The colors used for DTG t-shirt printing are limitless, even 100+ colors to POD your personal prints and patterns. For instance, customers are likely to customize their shirt print with their name or photographs on it. In comparison with screen printing, DTG shirt prints have more vivid colors, with a softer hand.

Like heat printing, DTG shirt print is not as durable as screen printing and may fade away with washing by machines.

4. CAD cut Vinyls

Equipment needed: Cutter/Plotter, Film/Vinyl, Heat Press

Vinyls shirt print have 2 outcome options - matt and gloss finish

For this method, the system will use heat to apply vinyl cutouts, either matt or gloss finish, on the shirt print. First, they cut the design out of solid colored vinyl sheets by a specialized machine. If we set aside the cost of special-made Cutters, Vinyl printing is quite cost-effective as it is normally a one-color process.

Vinyl t-shirt printing has one drawback is that the machine will cut the design slowly one by one. The good news is that the finished products are relatively durable and cost-effective.

There is also a variation of the CAD cut vinyl printing, Flock printing, which 3D textured vinyl called flock vinyl, with the help of an industrial heat press, is applied to shirt prints. The finished shirt prints will have beautifully bold and textured designs.

5. Plastisol Transfers

Equipment needed: Heat press, transfer sheets

Another favorite option for t-shirt printing is Plastisol heat transfers, which give out products with a soft touch feeling.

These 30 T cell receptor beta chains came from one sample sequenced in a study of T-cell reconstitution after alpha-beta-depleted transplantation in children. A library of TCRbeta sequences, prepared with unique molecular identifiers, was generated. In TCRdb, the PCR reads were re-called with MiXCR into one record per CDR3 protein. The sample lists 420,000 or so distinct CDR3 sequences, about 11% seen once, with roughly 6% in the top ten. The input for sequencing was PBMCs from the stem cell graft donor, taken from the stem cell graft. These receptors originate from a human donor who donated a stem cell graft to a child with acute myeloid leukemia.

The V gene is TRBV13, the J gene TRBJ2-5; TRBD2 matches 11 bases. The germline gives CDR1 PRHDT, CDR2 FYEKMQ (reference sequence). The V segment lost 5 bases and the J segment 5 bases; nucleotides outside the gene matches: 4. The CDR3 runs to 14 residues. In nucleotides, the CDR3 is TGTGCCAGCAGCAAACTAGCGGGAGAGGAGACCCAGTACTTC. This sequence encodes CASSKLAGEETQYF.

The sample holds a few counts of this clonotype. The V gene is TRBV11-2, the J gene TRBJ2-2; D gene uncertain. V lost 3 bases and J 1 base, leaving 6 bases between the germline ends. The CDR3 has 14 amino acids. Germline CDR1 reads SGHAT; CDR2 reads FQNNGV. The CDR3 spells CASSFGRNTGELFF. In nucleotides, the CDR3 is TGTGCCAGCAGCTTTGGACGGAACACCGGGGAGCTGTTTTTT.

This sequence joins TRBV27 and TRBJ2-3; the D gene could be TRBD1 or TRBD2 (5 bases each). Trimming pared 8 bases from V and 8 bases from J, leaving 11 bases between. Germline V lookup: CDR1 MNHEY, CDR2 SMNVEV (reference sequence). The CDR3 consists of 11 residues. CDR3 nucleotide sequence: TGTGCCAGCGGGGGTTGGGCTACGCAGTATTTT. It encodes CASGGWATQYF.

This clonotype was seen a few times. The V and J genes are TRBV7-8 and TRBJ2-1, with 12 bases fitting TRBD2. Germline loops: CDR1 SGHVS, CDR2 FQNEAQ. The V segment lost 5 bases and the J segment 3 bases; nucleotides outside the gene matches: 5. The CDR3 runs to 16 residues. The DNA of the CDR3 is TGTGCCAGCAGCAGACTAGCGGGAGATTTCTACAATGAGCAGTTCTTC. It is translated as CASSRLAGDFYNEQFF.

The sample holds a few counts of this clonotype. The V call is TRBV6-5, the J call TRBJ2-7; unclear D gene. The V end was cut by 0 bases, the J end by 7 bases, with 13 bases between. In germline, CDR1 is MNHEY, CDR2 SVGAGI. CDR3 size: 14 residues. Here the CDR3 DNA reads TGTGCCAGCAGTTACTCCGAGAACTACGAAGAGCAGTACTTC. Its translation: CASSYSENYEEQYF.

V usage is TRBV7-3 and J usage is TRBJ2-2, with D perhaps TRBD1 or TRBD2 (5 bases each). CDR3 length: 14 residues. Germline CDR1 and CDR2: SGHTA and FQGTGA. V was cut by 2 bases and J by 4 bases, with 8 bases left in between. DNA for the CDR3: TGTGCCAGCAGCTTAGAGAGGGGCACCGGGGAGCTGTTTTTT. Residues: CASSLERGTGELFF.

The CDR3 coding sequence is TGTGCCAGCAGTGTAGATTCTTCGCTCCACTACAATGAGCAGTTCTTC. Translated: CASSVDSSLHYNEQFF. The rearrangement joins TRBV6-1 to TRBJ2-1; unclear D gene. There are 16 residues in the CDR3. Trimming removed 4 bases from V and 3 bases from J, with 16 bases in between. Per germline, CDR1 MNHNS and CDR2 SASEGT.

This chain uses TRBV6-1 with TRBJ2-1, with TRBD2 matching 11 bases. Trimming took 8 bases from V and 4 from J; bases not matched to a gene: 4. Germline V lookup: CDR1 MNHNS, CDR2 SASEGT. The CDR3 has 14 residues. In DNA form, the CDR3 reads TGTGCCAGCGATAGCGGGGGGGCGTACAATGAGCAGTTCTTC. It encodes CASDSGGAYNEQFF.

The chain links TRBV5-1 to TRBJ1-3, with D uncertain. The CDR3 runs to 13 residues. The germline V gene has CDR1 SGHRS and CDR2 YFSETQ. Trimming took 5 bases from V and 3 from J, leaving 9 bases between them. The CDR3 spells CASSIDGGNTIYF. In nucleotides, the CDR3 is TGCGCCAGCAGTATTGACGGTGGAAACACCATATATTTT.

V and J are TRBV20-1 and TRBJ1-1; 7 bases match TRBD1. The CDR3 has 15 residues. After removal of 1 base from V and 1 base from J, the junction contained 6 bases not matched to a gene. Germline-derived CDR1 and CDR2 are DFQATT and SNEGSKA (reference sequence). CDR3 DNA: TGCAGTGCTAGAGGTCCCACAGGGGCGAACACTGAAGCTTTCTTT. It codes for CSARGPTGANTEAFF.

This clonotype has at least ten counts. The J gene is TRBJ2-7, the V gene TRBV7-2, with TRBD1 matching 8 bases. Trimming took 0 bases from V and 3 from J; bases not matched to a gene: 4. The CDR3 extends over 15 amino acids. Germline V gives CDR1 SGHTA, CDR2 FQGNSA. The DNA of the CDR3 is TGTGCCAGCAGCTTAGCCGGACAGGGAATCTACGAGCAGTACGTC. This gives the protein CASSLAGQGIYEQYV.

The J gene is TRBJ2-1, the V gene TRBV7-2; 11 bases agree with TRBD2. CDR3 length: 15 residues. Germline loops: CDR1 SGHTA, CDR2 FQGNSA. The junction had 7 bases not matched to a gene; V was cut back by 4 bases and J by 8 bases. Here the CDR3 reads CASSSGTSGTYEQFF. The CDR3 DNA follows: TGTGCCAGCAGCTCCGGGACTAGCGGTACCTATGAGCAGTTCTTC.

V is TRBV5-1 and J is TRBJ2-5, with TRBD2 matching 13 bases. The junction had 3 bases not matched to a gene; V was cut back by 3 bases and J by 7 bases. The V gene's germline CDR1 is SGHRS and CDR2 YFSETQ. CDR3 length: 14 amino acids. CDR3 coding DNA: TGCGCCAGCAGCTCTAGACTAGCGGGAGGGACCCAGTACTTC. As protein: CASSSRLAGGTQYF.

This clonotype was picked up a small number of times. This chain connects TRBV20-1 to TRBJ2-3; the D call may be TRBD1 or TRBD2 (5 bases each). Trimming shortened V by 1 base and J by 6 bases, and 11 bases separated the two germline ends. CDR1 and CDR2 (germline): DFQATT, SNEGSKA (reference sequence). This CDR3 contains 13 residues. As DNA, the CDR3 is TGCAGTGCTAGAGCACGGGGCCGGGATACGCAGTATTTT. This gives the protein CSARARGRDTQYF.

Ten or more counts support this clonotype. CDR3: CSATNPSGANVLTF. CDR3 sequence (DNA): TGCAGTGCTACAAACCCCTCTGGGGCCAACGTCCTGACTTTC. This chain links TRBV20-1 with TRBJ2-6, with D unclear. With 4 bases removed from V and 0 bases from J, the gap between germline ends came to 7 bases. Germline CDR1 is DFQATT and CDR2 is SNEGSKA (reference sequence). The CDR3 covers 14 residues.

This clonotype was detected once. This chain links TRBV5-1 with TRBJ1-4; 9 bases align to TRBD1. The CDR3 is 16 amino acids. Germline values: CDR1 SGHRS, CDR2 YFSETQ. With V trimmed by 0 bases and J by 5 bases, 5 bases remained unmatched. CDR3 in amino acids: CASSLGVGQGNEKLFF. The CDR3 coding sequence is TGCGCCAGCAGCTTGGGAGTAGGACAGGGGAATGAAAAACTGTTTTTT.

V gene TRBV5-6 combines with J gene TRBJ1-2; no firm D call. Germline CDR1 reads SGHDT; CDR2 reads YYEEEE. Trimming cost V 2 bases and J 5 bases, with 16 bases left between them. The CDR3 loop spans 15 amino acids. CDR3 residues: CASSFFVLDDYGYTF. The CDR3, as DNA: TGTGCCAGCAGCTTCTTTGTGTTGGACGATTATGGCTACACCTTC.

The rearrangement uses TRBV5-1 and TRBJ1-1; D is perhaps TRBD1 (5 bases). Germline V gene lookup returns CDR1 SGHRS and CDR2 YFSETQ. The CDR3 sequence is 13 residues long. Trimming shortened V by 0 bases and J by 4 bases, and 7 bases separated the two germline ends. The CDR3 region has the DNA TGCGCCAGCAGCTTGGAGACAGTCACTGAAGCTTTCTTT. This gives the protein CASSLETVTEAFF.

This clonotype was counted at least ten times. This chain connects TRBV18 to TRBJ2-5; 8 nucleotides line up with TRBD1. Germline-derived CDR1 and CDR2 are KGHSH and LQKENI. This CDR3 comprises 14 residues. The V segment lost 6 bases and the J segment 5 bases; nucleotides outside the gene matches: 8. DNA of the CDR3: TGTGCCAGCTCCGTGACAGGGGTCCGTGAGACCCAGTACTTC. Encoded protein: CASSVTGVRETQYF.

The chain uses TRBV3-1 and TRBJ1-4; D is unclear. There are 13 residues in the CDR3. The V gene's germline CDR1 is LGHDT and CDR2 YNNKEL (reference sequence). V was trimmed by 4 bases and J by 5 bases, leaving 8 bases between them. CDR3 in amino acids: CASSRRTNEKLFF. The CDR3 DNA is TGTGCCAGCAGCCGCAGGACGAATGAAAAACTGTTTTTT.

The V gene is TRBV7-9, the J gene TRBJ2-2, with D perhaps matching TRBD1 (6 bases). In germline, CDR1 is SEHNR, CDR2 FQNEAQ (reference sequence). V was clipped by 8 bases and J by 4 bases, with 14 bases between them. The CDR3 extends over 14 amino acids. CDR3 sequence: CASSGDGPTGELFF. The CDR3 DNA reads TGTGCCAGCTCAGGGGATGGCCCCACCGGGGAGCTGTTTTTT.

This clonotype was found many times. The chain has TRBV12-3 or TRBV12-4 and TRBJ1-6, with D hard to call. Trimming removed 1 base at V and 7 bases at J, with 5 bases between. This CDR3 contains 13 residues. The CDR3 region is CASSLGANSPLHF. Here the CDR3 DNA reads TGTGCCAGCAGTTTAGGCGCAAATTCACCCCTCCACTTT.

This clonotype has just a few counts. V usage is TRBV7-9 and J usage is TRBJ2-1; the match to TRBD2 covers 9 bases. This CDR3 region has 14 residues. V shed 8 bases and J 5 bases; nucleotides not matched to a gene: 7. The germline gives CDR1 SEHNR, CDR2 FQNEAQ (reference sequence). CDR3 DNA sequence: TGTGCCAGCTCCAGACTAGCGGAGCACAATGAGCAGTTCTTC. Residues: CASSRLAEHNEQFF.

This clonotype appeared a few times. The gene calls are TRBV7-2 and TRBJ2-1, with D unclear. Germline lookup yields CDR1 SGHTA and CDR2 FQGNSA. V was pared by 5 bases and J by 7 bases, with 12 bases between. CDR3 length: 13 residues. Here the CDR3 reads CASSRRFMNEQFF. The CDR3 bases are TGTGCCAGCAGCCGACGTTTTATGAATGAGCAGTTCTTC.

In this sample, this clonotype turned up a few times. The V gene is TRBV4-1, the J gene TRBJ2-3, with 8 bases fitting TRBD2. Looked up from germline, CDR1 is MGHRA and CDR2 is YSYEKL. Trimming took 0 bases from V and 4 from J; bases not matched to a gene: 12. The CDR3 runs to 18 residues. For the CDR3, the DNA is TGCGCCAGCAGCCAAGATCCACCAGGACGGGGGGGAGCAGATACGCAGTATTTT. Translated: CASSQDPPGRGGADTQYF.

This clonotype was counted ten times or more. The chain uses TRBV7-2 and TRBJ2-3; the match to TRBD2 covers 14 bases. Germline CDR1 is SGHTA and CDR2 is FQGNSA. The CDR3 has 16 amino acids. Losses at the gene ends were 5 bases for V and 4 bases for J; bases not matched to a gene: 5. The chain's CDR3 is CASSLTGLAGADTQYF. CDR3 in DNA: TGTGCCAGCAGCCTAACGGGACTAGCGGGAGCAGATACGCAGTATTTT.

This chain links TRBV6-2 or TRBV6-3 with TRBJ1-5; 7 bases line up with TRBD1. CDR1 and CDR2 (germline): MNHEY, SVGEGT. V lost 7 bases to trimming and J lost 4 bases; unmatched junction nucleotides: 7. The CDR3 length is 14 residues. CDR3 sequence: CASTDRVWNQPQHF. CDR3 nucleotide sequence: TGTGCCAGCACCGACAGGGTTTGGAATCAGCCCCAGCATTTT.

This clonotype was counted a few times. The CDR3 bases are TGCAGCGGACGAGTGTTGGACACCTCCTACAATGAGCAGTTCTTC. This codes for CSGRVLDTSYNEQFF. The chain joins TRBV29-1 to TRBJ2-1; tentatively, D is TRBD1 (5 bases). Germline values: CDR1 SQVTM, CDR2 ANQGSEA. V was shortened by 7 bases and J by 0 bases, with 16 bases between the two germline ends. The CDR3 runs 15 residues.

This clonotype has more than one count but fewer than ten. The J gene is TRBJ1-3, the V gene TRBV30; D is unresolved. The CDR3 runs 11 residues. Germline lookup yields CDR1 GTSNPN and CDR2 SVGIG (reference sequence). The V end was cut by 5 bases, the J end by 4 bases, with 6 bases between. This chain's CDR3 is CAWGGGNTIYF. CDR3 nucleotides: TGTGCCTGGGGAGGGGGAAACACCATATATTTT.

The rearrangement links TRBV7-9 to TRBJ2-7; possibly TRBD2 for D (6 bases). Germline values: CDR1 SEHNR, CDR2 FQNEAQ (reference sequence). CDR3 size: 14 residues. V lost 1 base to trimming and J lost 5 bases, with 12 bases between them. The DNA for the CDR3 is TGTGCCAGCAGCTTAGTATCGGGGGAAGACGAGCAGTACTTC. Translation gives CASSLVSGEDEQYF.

This printing is also called indirect screen printing. Plastisol heat transfer is also called indirect screen printing, normally used by professionals who have their own high-quality heat transfer paper which give you 2 options to paint: if they want a soft matty finish, hot split transfers will be chosen, and vice versa, Cold Peel transfers for glossy finishes.

The advantage of this method is that you can print one-off orders without incurring much cost. The results are comparable to a high-quality screen printed design. The time required is also very less compared to screen printing. Many t-shirt businesses use this method.


Compared to screen printing, plastisol heat transfers take far less time. Its drawback is that the process requires an expensive heat press machine.

Additionally, there is less popular method for POD t-shirt printing, such as:


1. Dye Sublimation t-shirt printing

Equipment needed: Sublimation Printer, Inks, Release Paper, Heat Press. 

Turn dye into vapor and absorb it into the polyester fabric of the shirt print. 


2. Discharge t-shirt printing

In this process, the shirt’s dye is removed with bleaching discharge inks, leaving the imprint on the surface.


3. Variations of Screen printing including

  • Puff Print technique.
  • Gel printing
  • Crackle finish
  • Glow in the dark finish
  • UV glow finish
  • Suede finish
  • Glitter finish


4. Belt printing

This method can print the entire front of the t-shirt or the back or even together in a single shot using a very expensive belt screen shirt print equipment.


5. Cut & sew

In this process, custom printed fabric is used to make a one-of-a-kind shirt print by cut and sew.


6. Stencil Printing

This is not a noncommercial shirt print method using stencils to print on the fabric is labor intensive. Stencil Printing is the best option for DIY shirt print.


7. Resist Dyeing

Simply dyeing a t-shirt does not make any prints on the surface of your t-shirt. 

Most of these processes of t-shirt printing have their own pros and cons, allowing them to be used in certain situations, depending on the quality of the supplies, equipment, and even manufacturers. Understanding several different methods of shirt print can give you a lot of range and flexibility to start your own business.